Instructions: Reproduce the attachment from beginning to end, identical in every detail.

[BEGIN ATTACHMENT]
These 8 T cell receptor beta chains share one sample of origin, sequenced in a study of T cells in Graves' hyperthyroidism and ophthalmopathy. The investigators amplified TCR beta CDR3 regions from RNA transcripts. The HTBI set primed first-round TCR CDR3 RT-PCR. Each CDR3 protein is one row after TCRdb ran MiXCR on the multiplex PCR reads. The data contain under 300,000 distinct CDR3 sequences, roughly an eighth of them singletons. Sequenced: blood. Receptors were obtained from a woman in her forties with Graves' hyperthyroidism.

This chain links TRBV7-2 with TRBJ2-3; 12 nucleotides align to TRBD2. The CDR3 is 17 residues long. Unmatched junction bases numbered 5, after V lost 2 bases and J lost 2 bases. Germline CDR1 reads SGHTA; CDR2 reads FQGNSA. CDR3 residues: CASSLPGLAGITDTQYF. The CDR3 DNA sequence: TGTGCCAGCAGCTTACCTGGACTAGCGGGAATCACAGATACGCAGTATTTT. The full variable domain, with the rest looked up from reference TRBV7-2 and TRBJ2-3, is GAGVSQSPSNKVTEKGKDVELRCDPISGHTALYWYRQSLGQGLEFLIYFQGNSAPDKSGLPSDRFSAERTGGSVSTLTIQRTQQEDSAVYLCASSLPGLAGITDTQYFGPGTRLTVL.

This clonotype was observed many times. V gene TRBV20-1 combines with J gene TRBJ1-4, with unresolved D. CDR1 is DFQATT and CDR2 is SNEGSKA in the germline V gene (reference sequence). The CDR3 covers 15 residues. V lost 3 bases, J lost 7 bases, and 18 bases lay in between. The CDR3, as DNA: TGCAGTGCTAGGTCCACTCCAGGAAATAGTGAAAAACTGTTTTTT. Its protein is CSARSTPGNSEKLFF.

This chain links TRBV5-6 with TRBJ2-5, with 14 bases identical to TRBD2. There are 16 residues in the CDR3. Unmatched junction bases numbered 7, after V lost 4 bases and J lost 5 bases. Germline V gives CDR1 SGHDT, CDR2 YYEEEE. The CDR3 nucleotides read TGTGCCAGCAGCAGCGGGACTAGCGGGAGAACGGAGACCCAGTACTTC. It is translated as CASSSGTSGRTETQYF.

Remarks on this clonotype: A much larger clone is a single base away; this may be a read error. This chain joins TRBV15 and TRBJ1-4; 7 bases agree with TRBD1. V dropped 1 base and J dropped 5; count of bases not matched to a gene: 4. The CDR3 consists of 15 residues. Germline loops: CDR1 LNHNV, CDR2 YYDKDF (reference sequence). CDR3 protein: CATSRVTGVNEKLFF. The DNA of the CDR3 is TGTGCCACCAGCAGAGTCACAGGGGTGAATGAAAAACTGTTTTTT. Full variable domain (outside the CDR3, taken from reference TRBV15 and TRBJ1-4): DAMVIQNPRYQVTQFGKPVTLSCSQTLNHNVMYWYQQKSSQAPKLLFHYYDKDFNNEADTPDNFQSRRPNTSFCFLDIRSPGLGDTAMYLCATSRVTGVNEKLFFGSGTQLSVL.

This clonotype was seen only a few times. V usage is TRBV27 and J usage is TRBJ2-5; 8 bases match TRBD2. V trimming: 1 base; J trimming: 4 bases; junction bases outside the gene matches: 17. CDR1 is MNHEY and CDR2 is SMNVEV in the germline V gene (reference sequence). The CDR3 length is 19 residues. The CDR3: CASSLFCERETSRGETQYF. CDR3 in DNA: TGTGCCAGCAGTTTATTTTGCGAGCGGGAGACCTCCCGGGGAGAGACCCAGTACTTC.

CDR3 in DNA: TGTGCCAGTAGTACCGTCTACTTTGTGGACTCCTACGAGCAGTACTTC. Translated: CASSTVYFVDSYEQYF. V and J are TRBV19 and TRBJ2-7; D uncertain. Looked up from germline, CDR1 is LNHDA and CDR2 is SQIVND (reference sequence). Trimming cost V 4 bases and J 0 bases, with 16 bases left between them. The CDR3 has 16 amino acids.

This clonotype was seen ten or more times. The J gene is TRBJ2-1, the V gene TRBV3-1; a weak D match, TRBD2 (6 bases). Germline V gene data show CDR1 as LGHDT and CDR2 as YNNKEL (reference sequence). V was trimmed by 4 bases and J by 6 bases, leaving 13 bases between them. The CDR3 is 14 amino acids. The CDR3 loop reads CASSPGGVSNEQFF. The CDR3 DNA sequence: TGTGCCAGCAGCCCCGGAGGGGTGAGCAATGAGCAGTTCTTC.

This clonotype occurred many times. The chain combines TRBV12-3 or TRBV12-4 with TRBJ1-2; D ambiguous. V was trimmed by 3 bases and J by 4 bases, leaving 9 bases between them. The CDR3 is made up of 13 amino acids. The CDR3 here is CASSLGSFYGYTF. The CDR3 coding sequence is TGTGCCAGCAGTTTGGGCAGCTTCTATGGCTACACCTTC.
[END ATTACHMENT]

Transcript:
These 8 T cell receptor beta chains share one sample of origin, sequenced in a study of T cells in Graves' hyperthyroidism and ophthalmopathy. The investigators amplified TCR beta CDR3 regions from RNA transcripts. The HTBI set primed first-round TCR CDR3 RT-PCR. Each CDR3 protein is one row after TCRdb ran MiXCR on the multiplex PCR reads. The data contain under 300,000 distinct CDR3 sequences, roughly an eighth of them singletons. Sequenced: blood. Receptors were obtained from a woman in her forties with Graves' hyperthyroidism.

This chain links TRBV7-2 with TRBJ2-3; 12 nucleotides align to TRBD2. The CDR3 is 17 residues long. Unmatched junction bases numbered 5, after V lost 2 bases and J lost 2 bases. Germline CDR1 reads SGHTA; CDR2 reads FQGNSA. CDR3 residues: CASSLPGLAGITDTQYF. The CDR3 DNA sequence: TGTGCCAGCAGCTTACCTGGACTAGCGGGAATCACAGATACGCAGTATTTT. The full variable domain, with the rest looked up from reference TRBV7-2 and TRBJ2-3, is GAGVSQSPSNKVTEKGKDVELRCDPISGHTALYWYRQSLGQGLEFLIYFQGNSAPDKSGLPSDRFSAERTGGSVSTLTIQRTQQEDSAVYLCASSLPGLAGITDTQYFGPGTRLTVL.

This clonotype was observed many times. V gene TRBV20-1 combines with J gene TRBJ1-4, with unresolved D. CDR1 is DFQATT and CDR2 is SNEGSKA in the germline V gene (reference sequence). The CDR3 covers 15 residues. V lost 3 bases, J lost 7 bases, and 18 bases lay in between. The CDR3, as DNA: TGCAGTGCTAGGTCCACTCCAGGAAATAGTGAAAAACTGTTTTTT. Its protein is CSARSTPGNSEKLFF.

This chain links TRBV5-6 with TRBJ2-5, with 14 bases identical to TRBD2. There are 16 residues in the CDR3. Unmatched junction bases numbered 7, after V lost 4 bases and J lost 5 bases. Germline V gives CDR1 SGHDT, CDR2 YYEEEE. The CDR3 nucleotides read TGTGCCAGCAGCAGCGGGACTAGCGGGAGAACGGAGACCCAGTACTTC. It is translated as CASSSGTSGRTETQYF.

Remarks on this clonotype: A much larger clone is a single base away; this may be a read error. This chain joins TRBV15 and TRBJ1-4; 7 bases agree with TRBD1. V dropped 1 base and J dropped 5; count of bases not matched to a gene: 4. The CDR3 consists of 15 residues. Germline loops: CDR1 LNHNV, CDR2 YYDKDF (reference sequence). CDR3 protein: CATSRVTGVNEKLFF. The DNA of the CDR3 is TGTGCCACCAGCAGAGTCACAGGGGTGAATGAAAAACTGTTTTTT. Full variable domain (outside the CDR3, taken from reference TRBV15 and TRBJ1-4): DAMVIQNPRYQVTQFGKPVTLSCSQTLNHNVMYWYQQKSSQAPKLLFHYYDKDFNNEADTPDNFQSRRPNTSFCFLDIRSPGLGDTAMYLCATSRVTGVNEKLFFGSGTQLSVL.

This clonotype was seen only a few times. V usage is TRBV27 and J usage is TRBJ2-5; 8 bases match TRBD2. V trimming: 1 base; J trimming: 4 bases; junction bases outside the gene matches: 17. CDR1 is MNHEY and CDR2 is SMNVEV in the germline V gene (reference sequence). The CDR3 length is 19 residues. The CDR3: CASSLFCERETSRGETQYF. CDR3 in DNA: TGTGCCAGCAGTTTATTTTGCGAGCGGGAGACCTCCCGGGGAGAGACCCAGTACTTC.

CDR3 in DNA: TGTGCCAGTAGTACCGTCTACTTTGTGGACTCCTACGAGCAGTACTTC. Translated: CASSTVYFVDSYEQYF. V and J are TRBV19 and TRBJ2-7; D uncertain. Looked up from germline, CDR1 is LNHDA and CDR2 is SQIVND (reference sequence). Trimming cost V 4 bases and J 0 bases, with 16 bases left between them. The CDR3 has 16 amino acids.

This clonotype was seen ten or more times. The J gene is TRBJ2-1, the V gene TRBV3-1; a weak D match, TRBD2 (6 bases). Germline V gene data show CDR1 as LGHDT and CDR2 as YNNKEL (reference sequence). V was trimmed by 4 bases and J by 6 bases, leaving 13 bases between them. The CDR3 is 14 amino acids. The CDR3 loop reads CASSPGGVSNEQFF. The CDR3 DNA sequence: TGTGCCAGCAGCCCCGGAGGGGTGAGCAATGAGCAGTTCTTC.

This clonotype occurred many times. The chain combines TRBV12-3 or TRBV12-4 with TRBJ1-2; D ambiguous. V was trimmed by 3 bases and J by 4 bases, leaving 9 bases between them. The CDR3 is made up of 13 amino acids. The CDR3 here is CASSLGSFYGYTF. The CDR3 coding sequence is TGTGCCAGCAGTTTGGGCAGCTTCTATGGCTACACCTTC.